for “the Kingdom of God has come near”, as though preparing the way for a king to come (Mk
1:2-3; Lk 3:3-6; Jn 1:23). All three Synoptic Gospels apply Isaiah 40:3 to John the Baptist (see
1 As “among you” or “within you”.
also Mal 3:1). While Mark records, “The time has come”, this is not to mean chronological time,
but time for decisive action by God. Just like John the Baptist, Jesus also called for repentance,
but this is only recorded in Matthew and Mark. The word ‘euangelion’ is described by Matthew
as the gospel of the Kingdom, a gospel to be preached throughout the world before the
consummation of the age (Mt 24:14; cf. Mk 13:10). The way Mark uses ‘euangelion’ is found in
his opening words, “the good news of (about) Jesus Christ, the Son of God”.
From studying the words of Jesus Christ in the Gospels, we can deduce that the idea of
the Kingdom of God/heaven cannot be understood in conclusive terms. On most occasions, it
appeared deliberate on the part of Jesus to leave the audience in a state of ambiguity as to what
this Kingdom is and what he was really referring to, making definite interpretation difficult. The
secret (or secrets) of the Kingdom “has been given” to the disciples (Mt 13:10-15; 4:10-12; Lk
8:9-10), yet they do not always grasp the mystery from Jesus’ parables. It would be quite a feat
to expect that we can understand what these early followers of Jesus could not understand.
However, this is not to say Jesus manipulated his sayings so as to keep the meaning elusive. His
proclamation about the Kingdom evidently moved between the present and future manifestations
of God’s reign; it is his vision of this Kingdom that is hard to ascertain (Achtemeier, p.217-218).
KINGDOM OF GOD IN THE OLD TESTAMENT AND OTHER JEWISH
What was the Jewish hope for deliverance? Learning what Jews were anticipating during
Jesus’ time provides much insight for understanding the Kingdom as portrayed in the Gospels.
Psalm 145:8-13 speaks of God’s dominion, four times mentioning ‘kingdom’. Zion’s
heavenly king watches over his people with benevolent virtues, and as the following Psalms
concur, Zion’s God grants protection, provision and peace to his people (Ps 146:7-10; 147:12-14;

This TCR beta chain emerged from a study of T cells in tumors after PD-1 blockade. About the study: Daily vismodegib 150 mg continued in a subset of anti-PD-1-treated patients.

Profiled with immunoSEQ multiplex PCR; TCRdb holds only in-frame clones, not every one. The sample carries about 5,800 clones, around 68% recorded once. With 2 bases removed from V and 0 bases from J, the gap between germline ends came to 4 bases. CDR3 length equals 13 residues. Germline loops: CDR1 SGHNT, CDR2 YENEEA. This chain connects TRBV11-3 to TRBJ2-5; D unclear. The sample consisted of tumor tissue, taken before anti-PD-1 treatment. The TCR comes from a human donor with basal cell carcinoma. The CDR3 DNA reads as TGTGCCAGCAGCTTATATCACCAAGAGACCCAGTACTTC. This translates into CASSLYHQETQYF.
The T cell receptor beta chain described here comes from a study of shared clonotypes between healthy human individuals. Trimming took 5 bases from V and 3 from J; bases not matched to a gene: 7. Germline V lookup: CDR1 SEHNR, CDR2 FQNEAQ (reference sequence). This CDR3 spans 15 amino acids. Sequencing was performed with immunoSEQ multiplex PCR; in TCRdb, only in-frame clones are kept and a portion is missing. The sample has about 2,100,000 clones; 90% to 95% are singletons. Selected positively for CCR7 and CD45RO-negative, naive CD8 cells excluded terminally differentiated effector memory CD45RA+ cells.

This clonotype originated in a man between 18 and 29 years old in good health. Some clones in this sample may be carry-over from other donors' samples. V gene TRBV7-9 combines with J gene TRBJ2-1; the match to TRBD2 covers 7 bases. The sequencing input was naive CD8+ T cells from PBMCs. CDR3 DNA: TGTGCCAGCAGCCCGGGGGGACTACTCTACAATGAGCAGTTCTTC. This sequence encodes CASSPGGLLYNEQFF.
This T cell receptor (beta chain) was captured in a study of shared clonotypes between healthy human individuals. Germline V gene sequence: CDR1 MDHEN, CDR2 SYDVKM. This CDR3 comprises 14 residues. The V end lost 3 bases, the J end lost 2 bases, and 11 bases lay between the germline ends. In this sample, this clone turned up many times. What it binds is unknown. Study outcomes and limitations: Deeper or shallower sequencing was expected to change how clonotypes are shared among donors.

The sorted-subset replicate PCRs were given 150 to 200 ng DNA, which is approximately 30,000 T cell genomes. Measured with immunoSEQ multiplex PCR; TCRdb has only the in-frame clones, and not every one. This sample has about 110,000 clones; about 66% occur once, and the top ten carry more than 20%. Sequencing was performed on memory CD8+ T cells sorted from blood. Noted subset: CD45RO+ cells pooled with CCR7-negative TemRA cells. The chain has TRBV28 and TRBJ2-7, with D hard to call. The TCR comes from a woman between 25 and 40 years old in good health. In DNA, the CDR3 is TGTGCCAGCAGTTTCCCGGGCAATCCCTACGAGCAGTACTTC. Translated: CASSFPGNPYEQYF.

149:2). Psalm 149 in particular echoes with the expectation that God would restore the honor of
his people and inflict vengeance on those that assault his Kingdom (Ps 149:4-5; 6-7). The one
who is born of the Davidic line will rebuild the Temple and restore the priesthood, and his reign
will be universal and total. This promise of the Davidic king undergirds Israel’s national hope;
we see this pointed out in many portions of Scripture, such as the book of Daniel. Daniel 4:3b
bears striking resemblance to Psalm 145:13a, stating the Jewish faith that the kingdom of the
Most High “is an everlasting Kingdom; and his sovereignty is from generation to generation”.
The ‘anointed one’ is to appear as the ruler or prince; a new covenant will be established and the
sacrificial system disrupted (Da 9:25-27). Zechariah 9:9-10 gives an imagery of the Davidic
Messiah, “triumphant and victorious…humble and riding on a donkey…command[ing]
peace…[and having] dominion”.
Passages that describe this ‘king’ or ‘kingdom’ as ‘is’ rather than ‘will be’ are many in
the Old Testament. The daily repetition of the Shema was regarded as the “repeated taking upon
oneself of the yoke of the sovereignty of God” (Dt 6:4-10) (Ladd, p.131). In this sense, the
Kingdom is already established by means of covenant, a promise to Israel’s descendants by the
God of Abraham, Isaac, and Jacob. This hope in the imminent future, juxtaposed against the
backdrop of foreign domination by the empires of Babylon, Persia, Macedonia, and Rome,
centered in “a restoration of Israel to the glory of former days, to freedom and independence,
which should be effected by the manifestation of God’s justice and power”, overthrowing the
oppressive empire(s), and sending his Messiah as representative and ruler (Grant, "Gospel of the
Kingdom", p.130-131). Prophecies contained in the Scriptures such as the ones in 1 Samuel,